“Now it’s time for story time, story time. Now it’s time for story time, on the red mat!” Library aide and children’s programming organizer Daryl Anne Stangle sang to six kids at the Winona Public library Saturday morning, signaling the start of the story time pajama party.
The six children in attendance, all in comfy pajamas, cheered and rushed to the red mat in the youth fiction room.
On the menu today: “The Incredible Book Eating Boy,” “Snow on Snow on Snow” and “Rabbit’s Pajama Party.”
“Hey, I got that book from the library. It’s pretty silly!” said five-year-old Vera O’Shea of “The Incredible Book Eating Boy.”
Vera and her three sisters, Evie, Mimi and Nora, attend library story times often. “He eats books and that’s crazy, and I like being crazy,” Vera added.
Kids quieted down as Stangle began reading, drawn into a book whose main character literally devours books to become smarter.
“So everything he ate, he learned,” said Stangle to her attentive audience.
Stangle said she organizes Saturday programs for kids not only because she enjoys working with them, but also because she believes public libraries are a vital part of a childhood and the community.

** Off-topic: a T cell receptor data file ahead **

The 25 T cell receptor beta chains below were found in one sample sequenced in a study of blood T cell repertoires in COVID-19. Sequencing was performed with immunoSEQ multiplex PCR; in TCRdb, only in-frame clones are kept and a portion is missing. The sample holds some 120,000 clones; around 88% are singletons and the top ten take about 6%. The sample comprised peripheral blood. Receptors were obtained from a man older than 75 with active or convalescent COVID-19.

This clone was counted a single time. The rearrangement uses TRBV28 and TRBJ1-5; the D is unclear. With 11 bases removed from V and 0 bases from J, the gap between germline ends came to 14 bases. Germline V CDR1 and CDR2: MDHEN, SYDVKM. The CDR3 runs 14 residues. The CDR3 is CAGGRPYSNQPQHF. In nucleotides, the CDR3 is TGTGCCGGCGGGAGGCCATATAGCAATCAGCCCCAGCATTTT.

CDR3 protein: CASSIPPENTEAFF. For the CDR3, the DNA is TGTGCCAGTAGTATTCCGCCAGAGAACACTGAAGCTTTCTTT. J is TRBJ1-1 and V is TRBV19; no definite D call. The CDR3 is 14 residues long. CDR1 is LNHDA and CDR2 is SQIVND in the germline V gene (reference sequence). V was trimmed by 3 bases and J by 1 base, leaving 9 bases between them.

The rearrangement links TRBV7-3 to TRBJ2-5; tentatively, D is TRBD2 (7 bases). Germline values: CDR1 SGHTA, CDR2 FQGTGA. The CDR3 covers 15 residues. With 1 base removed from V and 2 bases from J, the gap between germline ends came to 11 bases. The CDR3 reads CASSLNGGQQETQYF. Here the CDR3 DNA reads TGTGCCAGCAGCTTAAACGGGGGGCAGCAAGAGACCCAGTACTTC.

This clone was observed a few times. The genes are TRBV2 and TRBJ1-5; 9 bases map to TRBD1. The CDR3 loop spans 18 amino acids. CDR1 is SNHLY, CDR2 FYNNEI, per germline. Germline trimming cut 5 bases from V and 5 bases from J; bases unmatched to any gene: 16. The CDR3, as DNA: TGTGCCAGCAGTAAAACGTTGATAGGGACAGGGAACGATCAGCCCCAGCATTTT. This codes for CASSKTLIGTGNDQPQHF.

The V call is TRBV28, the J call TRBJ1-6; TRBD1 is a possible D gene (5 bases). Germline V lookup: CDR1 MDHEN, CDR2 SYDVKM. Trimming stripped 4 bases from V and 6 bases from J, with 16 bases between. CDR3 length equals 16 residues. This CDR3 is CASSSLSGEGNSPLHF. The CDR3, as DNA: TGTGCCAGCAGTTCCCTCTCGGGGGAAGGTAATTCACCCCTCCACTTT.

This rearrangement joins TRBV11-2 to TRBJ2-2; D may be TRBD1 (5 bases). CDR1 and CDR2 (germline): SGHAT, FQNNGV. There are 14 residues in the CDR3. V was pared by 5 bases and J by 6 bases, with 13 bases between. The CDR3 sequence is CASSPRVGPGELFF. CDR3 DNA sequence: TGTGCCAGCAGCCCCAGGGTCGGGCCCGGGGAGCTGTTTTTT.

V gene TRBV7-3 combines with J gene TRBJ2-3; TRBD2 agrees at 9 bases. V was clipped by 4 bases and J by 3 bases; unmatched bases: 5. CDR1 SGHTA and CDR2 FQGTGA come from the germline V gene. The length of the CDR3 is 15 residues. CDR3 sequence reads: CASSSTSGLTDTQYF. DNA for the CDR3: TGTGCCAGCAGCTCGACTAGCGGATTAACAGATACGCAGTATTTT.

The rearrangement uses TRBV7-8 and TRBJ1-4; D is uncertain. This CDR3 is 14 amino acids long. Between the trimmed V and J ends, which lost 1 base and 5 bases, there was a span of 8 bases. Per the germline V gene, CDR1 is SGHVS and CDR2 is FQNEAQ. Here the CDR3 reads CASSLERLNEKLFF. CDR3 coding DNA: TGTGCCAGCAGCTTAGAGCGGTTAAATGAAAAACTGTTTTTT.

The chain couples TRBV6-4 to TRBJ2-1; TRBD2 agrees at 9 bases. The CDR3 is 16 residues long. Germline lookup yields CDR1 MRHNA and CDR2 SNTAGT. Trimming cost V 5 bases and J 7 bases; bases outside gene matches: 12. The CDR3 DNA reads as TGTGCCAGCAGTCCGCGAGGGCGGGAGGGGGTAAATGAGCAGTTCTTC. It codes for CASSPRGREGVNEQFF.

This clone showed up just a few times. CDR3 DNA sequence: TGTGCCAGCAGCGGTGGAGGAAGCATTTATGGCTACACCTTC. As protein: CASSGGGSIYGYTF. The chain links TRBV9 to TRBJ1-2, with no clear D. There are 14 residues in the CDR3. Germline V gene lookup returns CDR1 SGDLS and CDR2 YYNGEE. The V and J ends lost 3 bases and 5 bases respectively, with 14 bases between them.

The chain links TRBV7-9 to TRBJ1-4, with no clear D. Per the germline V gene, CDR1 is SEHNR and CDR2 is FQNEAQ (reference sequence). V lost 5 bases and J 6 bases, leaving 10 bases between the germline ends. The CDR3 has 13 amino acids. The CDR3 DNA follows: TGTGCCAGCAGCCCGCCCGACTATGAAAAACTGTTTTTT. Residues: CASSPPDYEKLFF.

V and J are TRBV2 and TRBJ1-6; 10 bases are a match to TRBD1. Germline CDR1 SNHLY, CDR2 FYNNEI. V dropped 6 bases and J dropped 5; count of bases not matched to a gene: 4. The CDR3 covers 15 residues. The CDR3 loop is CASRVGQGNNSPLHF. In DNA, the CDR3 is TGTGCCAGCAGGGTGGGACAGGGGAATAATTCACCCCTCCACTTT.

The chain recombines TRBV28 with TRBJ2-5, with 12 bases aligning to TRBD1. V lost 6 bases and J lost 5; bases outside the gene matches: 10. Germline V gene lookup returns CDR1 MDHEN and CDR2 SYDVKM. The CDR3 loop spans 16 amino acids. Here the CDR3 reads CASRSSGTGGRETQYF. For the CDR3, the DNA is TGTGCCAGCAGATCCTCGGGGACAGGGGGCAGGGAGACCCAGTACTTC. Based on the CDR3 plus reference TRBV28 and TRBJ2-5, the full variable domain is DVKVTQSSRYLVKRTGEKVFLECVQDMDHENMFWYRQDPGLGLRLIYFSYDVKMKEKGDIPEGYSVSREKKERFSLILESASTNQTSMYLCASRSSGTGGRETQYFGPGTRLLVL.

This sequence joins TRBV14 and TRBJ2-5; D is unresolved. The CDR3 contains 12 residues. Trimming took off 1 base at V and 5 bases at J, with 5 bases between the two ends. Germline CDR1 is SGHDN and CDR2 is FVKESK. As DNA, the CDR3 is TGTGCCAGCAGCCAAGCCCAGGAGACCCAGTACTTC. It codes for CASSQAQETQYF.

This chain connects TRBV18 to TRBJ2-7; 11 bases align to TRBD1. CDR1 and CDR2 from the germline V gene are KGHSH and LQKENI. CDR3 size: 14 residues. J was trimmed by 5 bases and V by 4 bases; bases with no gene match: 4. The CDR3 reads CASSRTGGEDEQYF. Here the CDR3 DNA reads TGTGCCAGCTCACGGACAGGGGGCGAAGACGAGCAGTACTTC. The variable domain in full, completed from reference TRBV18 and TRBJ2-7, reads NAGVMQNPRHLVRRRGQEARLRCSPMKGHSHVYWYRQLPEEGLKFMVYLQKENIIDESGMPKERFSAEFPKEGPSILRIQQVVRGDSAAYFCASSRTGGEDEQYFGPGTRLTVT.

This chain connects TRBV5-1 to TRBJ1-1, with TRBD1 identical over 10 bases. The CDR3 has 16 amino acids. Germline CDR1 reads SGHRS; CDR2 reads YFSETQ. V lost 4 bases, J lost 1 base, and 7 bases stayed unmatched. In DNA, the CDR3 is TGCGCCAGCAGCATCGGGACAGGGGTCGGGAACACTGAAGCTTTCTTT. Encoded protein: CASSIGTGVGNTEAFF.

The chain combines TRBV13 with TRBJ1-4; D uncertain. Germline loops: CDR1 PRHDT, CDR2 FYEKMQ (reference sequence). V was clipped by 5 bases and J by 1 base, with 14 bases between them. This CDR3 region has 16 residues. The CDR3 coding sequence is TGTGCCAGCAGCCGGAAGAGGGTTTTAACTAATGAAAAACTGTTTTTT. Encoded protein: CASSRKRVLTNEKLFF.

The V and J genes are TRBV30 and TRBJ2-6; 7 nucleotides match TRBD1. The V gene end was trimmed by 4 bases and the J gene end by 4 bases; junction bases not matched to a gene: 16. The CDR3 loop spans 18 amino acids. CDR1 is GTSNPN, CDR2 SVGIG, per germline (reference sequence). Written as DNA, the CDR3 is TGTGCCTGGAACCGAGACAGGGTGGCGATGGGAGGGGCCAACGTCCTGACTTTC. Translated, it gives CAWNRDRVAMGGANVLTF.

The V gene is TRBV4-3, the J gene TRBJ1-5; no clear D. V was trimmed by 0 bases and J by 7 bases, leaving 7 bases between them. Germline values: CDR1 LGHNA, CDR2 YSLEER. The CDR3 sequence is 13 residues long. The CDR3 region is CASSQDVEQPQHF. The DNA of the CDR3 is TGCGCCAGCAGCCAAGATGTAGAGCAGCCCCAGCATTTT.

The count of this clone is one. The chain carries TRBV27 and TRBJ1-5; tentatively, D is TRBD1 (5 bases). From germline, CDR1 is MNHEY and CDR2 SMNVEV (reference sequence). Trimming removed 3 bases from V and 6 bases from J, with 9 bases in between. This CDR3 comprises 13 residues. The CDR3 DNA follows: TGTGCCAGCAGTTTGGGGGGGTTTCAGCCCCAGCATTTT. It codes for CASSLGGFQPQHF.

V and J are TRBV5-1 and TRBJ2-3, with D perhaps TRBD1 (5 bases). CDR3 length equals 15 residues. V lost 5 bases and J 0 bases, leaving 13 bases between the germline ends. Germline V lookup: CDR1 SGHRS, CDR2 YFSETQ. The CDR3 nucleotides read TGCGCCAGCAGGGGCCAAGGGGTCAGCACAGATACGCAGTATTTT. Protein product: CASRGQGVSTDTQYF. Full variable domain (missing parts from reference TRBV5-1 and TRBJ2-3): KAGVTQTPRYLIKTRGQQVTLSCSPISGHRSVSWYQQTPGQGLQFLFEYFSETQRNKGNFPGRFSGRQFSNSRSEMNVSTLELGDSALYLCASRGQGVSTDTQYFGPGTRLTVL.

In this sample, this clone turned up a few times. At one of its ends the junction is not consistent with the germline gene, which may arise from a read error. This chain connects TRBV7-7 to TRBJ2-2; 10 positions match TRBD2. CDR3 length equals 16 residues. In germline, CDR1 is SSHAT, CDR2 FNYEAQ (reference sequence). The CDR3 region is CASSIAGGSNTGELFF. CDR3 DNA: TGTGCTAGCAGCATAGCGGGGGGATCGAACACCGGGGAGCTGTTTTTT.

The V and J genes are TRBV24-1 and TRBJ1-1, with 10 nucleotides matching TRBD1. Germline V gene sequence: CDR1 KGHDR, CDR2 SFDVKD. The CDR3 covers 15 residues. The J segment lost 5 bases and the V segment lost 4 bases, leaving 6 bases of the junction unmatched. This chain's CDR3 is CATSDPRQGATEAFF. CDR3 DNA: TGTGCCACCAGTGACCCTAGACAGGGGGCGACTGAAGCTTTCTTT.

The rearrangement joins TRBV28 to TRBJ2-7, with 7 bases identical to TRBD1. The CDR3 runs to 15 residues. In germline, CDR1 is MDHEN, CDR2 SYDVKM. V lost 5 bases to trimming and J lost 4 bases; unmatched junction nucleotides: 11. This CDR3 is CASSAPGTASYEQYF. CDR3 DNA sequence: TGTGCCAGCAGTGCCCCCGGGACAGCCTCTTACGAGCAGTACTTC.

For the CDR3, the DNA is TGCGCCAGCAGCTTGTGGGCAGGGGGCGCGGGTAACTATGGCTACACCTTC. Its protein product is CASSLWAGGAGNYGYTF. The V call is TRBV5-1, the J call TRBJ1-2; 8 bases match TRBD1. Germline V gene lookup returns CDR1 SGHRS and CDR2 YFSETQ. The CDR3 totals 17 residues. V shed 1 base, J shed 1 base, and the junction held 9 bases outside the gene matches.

“For me [the library]…was a place I could find answers,” Stangle said. “Kids learn that books do hold answers and worlds they can travel to in their mind. I think that’s really important.”
Vera’s seven-year-old sister Evie, who Vera describes as a “bookworm,” said her favorite part of library story time is being read to.
“I like that we got to pretend to sleep and that I got to snuggle with Piggy,” she said, clutching her stuffed toy pig to her chest. During “Rabbit’s Pajama Party” — an appropriate book for the pajama party occasion — Stangle asked her audience to act out what the characters in the book did. Rabbit gobbled a snack and so did her audience. Rabbit made an ice cream sundae and the kids pretended to put whip cream and a cherry on top.
Although Saturday programs for kids are irregular now, Stangle said she tries to do them every other month. Tuesday and Friday story times for kids occur weekly.
Saturday programs draw anywhere from five to 50 children, Stangle said, while story times during the week draw 20-30 children.
Each Saturday story time is followed by crafts or games. These activities showcase opportunities for children and parents to learn skills beyond reading at their public library, Stangle said.
“Kids learn that books do hold answers and worlds they can travel to in their mind. I think that’s really important.” Daryl Anne Stangle, library aide and children’s programming organizer